FIGURE         2-16.--Voice                     systems                        schematic                           diagram.

perience  and ground      tests, it was known      that                                                               str]i]nelit              calibre|                iOli            :iiid        lo      ()l)iain             ;l(I,Iiii(mal
the IIF system     had somewhat      poorer  voice fi-                                                                data          on     tile         coniniand-systcni                                     iiltligill            perforn]-

delity but longer    range than the UHF       system.                                                                 ill]Ce.              The            onboard                         conilllalld                      systelii             con-

The UIIF    system, b_callSe of its slightly    better                                                                sisied          of two                i(leniical                     receive]'s                   and (lecodel_,
voice quality,    was considered   to be tile primary                                                                 eacli         callable              of         l)erforniing                        ai]y          reqllire(|            flint-

system.      From    p_vious     experience,       it wits                                                            lions.    The (hlia are being ._lii(lied Io evahulle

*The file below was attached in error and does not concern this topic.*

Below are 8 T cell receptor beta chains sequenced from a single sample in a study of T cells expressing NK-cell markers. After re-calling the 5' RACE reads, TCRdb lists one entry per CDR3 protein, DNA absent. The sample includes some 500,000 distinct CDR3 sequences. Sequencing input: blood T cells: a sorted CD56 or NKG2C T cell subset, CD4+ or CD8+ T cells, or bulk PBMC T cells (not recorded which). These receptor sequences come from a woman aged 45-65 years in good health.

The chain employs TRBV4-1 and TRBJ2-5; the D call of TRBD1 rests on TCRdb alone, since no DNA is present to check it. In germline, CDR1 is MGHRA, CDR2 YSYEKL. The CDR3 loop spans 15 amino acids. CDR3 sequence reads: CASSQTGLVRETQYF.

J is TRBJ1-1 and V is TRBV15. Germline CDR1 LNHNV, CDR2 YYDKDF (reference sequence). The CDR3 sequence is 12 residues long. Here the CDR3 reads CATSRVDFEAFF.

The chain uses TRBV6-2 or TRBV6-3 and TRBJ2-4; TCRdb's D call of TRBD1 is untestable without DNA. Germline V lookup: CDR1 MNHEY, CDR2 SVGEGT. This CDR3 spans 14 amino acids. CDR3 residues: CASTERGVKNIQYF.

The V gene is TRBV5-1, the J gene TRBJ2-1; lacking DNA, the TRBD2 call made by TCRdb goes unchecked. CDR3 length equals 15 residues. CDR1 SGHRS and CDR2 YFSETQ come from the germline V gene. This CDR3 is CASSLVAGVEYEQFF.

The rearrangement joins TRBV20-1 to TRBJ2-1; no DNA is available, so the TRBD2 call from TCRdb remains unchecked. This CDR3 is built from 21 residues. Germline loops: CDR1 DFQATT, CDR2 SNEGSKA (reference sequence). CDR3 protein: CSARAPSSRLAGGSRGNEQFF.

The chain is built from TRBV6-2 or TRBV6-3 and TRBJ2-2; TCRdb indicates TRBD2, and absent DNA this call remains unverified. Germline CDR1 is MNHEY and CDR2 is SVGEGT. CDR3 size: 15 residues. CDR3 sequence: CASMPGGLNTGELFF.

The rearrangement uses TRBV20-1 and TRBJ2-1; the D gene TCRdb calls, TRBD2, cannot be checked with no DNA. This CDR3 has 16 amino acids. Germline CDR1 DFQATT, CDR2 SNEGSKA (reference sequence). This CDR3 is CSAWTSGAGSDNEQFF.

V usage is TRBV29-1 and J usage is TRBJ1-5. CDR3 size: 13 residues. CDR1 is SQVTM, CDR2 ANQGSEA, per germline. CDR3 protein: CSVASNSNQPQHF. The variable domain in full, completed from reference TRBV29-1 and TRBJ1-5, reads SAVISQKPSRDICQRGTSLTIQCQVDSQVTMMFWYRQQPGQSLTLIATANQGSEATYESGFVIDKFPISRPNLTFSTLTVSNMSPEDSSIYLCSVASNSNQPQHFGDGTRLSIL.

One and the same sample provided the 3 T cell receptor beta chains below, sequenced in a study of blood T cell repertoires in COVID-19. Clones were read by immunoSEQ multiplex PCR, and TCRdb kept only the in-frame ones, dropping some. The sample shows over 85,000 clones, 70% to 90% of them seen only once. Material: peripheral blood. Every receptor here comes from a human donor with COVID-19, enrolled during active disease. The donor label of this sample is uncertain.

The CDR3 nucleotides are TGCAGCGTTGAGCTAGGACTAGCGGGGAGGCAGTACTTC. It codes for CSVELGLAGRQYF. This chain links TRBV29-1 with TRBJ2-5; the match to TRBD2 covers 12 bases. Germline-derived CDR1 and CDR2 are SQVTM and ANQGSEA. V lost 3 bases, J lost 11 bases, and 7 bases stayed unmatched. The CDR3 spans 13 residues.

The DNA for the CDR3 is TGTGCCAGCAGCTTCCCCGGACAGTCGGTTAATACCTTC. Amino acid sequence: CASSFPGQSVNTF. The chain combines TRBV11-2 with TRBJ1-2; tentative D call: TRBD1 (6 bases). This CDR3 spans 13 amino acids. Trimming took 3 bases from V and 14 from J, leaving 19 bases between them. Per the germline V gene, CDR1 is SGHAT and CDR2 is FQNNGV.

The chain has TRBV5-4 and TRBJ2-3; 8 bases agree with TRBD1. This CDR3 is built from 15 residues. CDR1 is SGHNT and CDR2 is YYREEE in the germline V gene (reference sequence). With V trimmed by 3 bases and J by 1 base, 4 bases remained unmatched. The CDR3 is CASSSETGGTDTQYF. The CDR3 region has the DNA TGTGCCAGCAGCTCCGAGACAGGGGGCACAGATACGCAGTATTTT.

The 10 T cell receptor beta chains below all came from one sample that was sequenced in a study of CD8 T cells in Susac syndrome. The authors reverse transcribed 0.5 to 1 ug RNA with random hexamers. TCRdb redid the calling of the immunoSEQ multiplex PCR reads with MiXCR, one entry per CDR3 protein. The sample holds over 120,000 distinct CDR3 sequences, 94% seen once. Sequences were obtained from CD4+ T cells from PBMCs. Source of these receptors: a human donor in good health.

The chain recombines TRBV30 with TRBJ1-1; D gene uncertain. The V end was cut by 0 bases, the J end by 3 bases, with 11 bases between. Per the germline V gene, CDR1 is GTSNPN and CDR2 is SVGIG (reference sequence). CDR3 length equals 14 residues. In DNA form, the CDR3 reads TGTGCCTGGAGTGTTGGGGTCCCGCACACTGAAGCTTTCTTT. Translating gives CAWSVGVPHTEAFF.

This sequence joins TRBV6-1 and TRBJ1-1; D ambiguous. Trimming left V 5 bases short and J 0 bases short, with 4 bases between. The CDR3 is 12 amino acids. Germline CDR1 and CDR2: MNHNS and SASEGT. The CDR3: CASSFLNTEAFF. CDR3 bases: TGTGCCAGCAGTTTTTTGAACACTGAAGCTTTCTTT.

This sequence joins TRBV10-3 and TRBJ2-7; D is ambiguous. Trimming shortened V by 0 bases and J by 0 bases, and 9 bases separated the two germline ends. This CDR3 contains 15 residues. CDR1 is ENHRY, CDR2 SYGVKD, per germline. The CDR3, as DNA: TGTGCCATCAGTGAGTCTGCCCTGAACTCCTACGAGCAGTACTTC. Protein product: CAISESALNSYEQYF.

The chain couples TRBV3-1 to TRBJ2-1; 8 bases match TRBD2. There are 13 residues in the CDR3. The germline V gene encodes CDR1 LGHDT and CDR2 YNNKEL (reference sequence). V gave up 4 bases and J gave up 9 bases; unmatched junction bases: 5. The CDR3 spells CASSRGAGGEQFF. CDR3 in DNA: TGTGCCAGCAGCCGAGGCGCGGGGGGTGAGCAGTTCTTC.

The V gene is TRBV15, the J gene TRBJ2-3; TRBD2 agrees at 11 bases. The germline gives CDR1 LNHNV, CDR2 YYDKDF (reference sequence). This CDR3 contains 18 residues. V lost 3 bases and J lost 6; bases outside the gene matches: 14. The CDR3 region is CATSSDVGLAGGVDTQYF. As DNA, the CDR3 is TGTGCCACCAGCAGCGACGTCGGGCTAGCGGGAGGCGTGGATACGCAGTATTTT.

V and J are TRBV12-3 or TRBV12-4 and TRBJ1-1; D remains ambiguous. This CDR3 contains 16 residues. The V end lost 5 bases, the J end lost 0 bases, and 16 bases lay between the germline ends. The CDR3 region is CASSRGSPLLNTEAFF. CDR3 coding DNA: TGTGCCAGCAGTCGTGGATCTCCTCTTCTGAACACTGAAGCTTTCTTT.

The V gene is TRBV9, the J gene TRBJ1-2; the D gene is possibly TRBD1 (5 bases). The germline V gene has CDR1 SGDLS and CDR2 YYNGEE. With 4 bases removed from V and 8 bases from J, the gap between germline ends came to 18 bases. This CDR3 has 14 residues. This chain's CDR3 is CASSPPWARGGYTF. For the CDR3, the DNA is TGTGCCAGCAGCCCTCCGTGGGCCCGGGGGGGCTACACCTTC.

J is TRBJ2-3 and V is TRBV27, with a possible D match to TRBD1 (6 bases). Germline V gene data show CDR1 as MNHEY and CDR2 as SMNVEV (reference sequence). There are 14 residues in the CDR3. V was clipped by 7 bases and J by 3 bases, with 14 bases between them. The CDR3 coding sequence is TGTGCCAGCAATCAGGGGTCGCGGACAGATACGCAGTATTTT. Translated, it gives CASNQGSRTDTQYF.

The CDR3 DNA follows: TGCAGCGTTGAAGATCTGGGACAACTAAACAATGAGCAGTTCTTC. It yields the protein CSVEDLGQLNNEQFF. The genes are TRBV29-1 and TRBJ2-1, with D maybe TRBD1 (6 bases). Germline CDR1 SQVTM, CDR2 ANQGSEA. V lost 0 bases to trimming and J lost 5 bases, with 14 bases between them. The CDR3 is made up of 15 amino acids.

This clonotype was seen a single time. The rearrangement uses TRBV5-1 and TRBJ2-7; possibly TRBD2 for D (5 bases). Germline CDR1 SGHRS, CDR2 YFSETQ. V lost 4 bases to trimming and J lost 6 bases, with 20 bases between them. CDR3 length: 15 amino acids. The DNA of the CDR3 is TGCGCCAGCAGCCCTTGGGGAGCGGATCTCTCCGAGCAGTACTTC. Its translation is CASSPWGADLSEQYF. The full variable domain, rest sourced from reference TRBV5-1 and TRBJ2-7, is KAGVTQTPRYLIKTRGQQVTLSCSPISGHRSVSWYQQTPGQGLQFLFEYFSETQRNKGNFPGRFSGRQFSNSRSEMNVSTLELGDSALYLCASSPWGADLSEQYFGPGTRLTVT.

known   tlmt the range of the UItF           system   was                                                              lhe coni]nan(l-systein         l)erfo]'l]lai]ce,      w]ii('li     has
approximately    equal to the line-of-sight                                                           range           been sittisfa(.lo]'y      ill previous        orb|i'll   ]]lissions.
and was entirely     adequate   for a normal                                                            mis-              Te/(,m(4ry      xy._'/<'m.--Tlie        telemetry         syste]n

sion.   Tlle main voice traffic was therefore                                                           con-           consisted of two nearly           identical       FM-FM          tele-
ducted         on the UIIF                    systenl,             with a small                     anlount           lnelry sllbsystenis, each car]'ying   essentially the
of traffic conducted         on the HF system to verify                                                               same data for redllndan('y    and each ||sing c,oln-
system      operation.       It might   be noted that the                                                             niulaled   an(l (.(nitinuous chan]leis.   Tlie ael'o-
ITIIF systenl consisted          of a main and a backup                                                               medical                data               a]ld              _)nie              systeni-l)erforniance

translnitter-t_ceiver.            Thus,    three   selmrate                                                           infor]na,tion                       fron]                 tile           tele]lleti'y                system               were

voice systems          were available    for choice of the                                                            displayed in reM time at the Mercury Network
astronaut--tlF,           UIIF    main,  and UHF       back-                                                          stationsfor the purpo_ of monitoring the con-
up--as    shown                 in figure 2-16.    Also, _ redundant                                                  ditions of the IL_,trona.ut and eritioM spacecra, ft